When the time comes to sum up what 2010 meant to many internet users it may boil down to one word... Privacy. It all began in December 2009 when Eric Schmidt, CEO of Google, said during an interview on CNBC, "If you have something that you don't want anyone to know, maybe you shouldn't be doing it in the first place." Clearly this is not just an isolated comment, as Marissa Mayer, a VP at Google, responded to questions from Digg users in a similar vein, saying "I think that over time, on the internet, there will be less anonymity. And I actually think that's good."
Of course Facebook has been pushing the boundaries of privacy for quite some time now. In January Mark Zuckerberg made statements implying that the public's view of privacy had evolved and Facebook was simply changing its policies to reflect the views of their customers.
This week "The Social Network," a movie about the formation and development of Facebook, was released. The film does not paint a flattering picture of Mr. Zuckerberg and his zealous pursuit of worldwide social media dominance.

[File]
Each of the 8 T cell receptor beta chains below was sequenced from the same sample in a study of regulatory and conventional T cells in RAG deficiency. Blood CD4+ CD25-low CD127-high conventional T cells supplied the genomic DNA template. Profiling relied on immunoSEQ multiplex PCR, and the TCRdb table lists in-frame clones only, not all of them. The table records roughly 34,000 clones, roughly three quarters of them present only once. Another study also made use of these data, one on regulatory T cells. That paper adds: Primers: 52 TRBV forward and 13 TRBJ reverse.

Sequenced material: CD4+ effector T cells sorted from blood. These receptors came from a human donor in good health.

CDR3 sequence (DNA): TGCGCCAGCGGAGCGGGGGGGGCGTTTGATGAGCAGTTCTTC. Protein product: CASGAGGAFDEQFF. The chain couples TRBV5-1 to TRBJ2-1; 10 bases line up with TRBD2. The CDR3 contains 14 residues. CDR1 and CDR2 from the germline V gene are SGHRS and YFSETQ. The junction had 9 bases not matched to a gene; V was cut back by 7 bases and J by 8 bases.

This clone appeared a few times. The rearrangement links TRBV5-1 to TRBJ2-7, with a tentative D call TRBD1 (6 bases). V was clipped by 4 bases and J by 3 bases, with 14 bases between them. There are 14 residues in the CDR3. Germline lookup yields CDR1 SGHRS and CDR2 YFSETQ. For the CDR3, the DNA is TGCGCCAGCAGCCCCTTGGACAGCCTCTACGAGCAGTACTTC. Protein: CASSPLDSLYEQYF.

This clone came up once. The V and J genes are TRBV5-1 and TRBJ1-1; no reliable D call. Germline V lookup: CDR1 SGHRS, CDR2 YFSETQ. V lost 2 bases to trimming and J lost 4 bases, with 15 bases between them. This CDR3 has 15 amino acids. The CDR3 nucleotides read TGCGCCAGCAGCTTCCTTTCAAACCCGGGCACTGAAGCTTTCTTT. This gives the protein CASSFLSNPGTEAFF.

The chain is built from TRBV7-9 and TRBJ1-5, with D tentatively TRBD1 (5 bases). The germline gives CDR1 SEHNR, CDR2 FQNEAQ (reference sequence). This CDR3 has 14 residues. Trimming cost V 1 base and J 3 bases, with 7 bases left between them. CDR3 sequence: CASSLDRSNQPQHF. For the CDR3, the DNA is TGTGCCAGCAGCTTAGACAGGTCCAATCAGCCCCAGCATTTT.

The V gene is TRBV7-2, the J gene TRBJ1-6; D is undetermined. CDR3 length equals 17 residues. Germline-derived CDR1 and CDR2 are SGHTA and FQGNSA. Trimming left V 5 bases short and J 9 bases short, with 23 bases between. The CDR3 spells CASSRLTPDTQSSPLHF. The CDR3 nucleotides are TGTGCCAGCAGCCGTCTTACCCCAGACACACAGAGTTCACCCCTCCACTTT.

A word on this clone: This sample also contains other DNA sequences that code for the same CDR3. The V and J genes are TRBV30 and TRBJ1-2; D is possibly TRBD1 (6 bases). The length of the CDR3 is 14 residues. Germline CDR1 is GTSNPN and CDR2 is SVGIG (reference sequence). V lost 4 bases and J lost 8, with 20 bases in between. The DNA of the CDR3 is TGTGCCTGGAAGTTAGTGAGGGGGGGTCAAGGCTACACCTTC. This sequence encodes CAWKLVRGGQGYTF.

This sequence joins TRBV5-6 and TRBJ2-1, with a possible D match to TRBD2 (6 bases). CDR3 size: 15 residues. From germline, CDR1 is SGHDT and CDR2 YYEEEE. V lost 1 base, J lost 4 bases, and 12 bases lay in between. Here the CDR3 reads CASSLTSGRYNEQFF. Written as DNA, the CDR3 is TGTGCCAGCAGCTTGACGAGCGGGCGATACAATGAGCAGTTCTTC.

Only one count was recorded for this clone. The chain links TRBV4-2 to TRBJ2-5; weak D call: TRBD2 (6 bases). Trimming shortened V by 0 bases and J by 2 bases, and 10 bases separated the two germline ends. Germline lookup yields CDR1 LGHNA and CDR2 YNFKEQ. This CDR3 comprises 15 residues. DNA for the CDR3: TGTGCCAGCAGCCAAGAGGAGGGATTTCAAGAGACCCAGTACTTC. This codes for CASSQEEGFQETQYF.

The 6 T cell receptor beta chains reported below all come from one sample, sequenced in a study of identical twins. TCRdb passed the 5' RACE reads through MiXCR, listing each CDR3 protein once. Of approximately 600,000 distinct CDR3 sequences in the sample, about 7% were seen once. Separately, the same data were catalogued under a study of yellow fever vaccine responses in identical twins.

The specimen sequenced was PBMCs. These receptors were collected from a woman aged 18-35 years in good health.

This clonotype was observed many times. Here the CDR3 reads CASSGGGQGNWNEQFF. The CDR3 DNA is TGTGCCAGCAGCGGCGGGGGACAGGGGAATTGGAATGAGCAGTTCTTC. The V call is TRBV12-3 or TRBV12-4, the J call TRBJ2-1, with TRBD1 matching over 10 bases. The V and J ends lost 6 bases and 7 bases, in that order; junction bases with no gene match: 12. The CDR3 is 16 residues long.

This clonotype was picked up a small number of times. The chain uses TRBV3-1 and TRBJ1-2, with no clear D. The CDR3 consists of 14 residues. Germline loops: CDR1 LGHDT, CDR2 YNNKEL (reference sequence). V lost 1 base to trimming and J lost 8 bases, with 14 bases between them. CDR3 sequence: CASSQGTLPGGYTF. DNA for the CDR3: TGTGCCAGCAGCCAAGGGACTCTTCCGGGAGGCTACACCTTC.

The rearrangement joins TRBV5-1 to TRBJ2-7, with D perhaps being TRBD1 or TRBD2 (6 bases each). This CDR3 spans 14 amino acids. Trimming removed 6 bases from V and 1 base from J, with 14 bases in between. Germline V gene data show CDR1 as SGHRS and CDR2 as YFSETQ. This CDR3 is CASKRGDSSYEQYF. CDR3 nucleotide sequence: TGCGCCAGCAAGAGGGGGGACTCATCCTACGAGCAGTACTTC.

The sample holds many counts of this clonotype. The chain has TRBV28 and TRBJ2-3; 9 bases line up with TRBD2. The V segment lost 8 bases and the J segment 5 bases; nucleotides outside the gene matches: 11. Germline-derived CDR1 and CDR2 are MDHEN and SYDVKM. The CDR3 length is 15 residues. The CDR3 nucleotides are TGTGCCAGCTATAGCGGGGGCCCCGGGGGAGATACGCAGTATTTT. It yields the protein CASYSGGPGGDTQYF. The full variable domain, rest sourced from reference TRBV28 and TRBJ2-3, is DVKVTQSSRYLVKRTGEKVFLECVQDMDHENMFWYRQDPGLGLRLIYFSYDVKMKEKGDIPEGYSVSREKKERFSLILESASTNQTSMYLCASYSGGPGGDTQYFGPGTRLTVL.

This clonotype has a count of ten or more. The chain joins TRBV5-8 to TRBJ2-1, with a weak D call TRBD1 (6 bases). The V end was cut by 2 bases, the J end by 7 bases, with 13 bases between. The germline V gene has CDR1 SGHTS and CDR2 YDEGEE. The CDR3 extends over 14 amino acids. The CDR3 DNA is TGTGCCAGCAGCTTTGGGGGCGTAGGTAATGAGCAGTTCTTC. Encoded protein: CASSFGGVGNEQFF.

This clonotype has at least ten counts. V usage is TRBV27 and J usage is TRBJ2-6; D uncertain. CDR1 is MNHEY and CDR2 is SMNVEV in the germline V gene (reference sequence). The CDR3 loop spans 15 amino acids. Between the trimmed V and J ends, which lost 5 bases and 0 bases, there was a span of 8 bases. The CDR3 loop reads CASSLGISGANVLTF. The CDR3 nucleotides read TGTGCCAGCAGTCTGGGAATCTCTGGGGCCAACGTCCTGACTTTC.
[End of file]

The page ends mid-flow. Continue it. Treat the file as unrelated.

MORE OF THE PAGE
Seemingly to offset the media storm of the portrayal of his alleged bad behavior, Mark announced on the Oprah Winfrey Show that he was donating $100 million to Newark schools. Facebook's spokespeople deny that the donation is related to the release of the film, but you can read between the lines.
It is difficult to know for sure how much of the film is true, but regardless, Zuckerberg does not seem happy that so much of his private life is out there for all the world to see. The Wall Street Journal reported that Facebook made attempts to "massage the script." Apparently Zuckerberg's stance on privacy is "Do as I say, not as I do."
What can we learn from this? We should probably heed the advice of Google's Eric Schmidt, and not put aspects of our lives we wish to keep private on the internet. It is disturbing that it has come down to such drastic self-censorship, but that isn't the worst advice I have heard on the subject.
If your company or your friends and family are sharing information through social networks, you may wish to download our Social Media Security Toolkit. We provide a bunch of free tools and information you can use to help educate folks on safer social networking behavior. You can also find other helpful resources on the Security Hub at
where we post the most important stories and resources daily.